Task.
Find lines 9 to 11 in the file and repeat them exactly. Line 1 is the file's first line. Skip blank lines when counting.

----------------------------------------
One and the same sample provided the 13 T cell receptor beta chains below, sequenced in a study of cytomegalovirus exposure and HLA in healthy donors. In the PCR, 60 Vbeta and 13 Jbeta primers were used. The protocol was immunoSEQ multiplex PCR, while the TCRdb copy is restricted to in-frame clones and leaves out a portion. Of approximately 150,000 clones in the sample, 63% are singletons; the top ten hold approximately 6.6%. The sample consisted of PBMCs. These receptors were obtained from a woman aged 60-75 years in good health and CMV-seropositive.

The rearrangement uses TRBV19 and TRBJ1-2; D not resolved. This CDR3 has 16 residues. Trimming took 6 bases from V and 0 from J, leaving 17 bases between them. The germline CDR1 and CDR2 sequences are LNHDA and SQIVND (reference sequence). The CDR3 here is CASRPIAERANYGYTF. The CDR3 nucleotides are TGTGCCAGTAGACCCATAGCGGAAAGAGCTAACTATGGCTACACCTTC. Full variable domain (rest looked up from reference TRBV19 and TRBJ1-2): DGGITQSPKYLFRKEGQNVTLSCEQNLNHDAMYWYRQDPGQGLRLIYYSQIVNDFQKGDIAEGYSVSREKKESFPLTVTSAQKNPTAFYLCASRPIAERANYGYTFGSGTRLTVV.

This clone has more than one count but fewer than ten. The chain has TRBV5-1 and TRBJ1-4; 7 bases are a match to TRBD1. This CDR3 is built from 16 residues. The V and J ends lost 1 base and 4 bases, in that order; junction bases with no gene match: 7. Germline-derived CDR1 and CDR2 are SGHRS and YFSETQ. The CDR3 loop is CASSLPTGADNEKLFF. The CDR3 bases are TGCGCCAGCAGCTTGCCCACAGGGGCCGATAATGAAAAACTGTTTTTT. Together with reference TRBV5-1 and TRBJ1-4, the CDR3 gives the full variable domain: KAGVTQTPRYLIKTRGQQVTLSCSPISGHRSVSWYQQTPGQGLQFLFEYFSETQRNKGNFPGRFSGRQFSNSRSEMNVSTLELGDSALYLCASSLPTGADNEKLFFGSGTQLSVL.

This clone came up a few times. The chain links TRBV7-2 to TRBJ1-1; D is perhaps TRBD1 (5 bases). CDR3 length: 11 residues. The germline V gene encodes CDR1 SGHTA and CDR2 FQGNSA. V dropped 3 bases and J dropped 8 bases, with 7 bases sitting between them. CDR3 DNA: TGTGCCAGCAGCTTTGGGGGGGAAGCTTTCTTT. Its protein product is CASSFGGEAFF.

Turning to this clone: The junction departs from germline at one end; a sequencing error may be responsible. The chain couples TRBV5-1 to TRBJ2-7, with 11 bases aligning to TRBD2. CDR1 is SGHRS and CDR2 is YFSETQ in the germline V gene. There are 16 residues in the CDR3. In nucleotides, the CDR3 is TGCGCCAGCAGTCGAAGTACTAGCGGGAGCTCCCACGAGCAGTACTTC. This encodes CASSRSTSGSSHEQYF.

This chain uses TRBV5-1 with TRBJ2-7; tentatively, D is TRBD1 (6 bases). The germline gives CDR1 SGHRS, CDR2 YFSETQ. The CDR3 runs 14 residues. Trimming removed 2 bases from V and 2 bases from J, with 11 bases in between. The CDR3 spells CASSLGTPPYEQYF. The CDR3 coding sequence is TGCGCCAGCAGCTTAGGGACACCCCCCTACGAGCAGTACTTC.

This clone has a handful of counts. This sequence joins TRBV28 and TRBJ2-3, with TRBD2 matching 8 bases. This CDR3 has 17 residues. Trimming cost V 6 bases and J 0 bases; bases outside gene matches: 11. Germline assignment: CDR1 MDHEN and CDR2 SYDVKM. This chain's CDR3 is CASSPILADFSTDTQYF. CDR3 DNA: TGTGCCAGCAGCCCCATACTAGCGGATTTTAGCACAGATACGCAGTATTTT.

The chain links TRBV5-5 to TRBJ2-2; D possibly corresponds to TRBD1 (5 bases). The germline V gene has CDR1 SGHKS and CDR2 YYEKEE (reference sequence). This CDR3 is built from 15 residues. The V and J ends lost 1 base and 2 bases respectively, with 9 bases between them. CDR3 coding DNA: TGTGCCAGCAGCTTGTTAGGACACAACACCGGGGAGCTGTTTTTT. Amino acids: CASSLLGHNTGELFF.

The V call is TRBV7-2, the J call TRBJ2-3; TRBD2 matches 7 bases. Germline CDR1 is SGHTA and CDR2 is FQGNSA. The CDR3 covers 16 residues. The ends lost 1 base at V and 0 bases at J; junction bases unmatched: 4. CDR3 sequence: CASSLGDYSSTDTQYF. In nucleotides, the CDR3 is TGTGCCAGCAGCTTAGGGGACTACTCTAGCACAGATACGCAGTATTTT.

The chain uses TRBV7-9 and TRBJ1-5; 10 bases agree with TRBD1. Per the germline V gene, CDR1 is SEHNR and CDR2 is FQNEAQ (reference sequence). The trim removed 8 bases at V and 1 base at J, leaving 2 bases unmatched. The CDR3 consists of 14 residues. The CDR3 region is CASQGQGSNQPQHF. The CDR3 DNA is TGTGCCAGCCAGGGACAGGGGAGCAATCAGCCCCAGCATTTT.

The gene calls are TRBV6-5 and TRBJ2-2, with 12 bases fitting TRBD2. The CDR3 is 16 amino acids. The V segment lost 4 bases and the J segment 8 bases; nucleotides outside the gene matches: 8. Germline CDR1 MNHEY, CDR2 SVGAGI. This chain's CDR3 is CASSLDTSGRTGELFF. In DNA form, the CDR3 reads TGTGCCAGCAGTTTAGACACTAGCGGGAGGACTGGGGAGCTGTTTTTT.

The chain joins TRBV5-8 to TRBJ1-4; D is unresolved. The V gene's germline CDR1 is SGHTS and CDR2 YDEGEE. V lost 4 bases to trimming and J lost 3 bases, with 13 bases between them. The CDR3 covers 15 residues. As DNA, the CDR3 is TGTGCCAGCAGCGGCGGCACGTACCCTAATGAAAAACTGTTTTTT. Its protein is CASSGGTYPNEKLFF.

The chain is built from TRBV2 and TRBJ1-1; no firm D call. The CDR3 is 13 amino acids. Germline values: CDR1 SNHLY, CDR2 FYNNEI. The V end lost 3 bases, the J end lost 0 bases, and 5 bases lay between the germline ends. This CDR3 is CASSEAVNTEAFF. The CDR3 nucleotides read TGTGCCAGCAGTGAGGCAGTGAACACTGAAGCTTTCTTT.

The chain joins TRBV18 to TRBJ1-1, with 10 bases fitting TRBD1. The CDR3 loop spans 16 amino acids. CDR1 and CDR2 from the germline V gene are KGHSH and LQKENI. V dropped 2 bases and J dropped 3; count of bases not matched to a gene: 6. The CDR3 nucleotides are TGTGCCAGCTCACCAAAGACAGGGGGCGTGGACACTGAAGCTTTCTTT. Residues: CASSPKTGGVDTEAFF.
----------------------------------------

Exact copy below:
The V call is TRBV7-2, the J call TRBJ2-3; TRBD2 matches 7 bases. Germline CDR1 is SGHTA and CDR2 is FQGNSA. The CDR3 covers 16 residues. The ends lost 1 base at V and 0 bases at J; junction bases unmatched: 4. CDR3 sequence: CASSLGDYSSTDTQYF. In nucleotides, the CDR3 is TGTGCCAGCAGCTTAGGGGACTACTCTAGCACAGATACGCAGTATTTT.

The chain uses TRBV7-9 and TRBJ1-5; 10 bases agree with TRBD1. Per the germline V gene, CDR1 is SEHNR and CDR2 is FQNEAQ (reference sequence). The trim removed 8 bases at V and 1 base at J, leaving 2 bases unmatched. The CDR3 consists of 14 residues. The CDR3 region is CASQGQGSNQPQHF. The CDR3 DNA is TGTGCCAGCCAGGGACAGGGGAGCAATCAGCCCCAGCATTTT.

The gene calls are TRBV6-5 and TRBJ2-2, with 12 bases fitting TRBD2. The CDR3 is 16 amino acids. The V segment lost 4 bases and the J segment 8 bases; nucleotides outside the gene matches: 8. Germline CDR1 MNHEY, CDR2 SVGAGI. This chain's CDR3 is CASSLDTSGRTGELFF. In DNA form, the CDR3 reads TGTGCCAGCAGTTTAGACACTAGCGGGAGGACTGGGGAGCTGTTTTTT.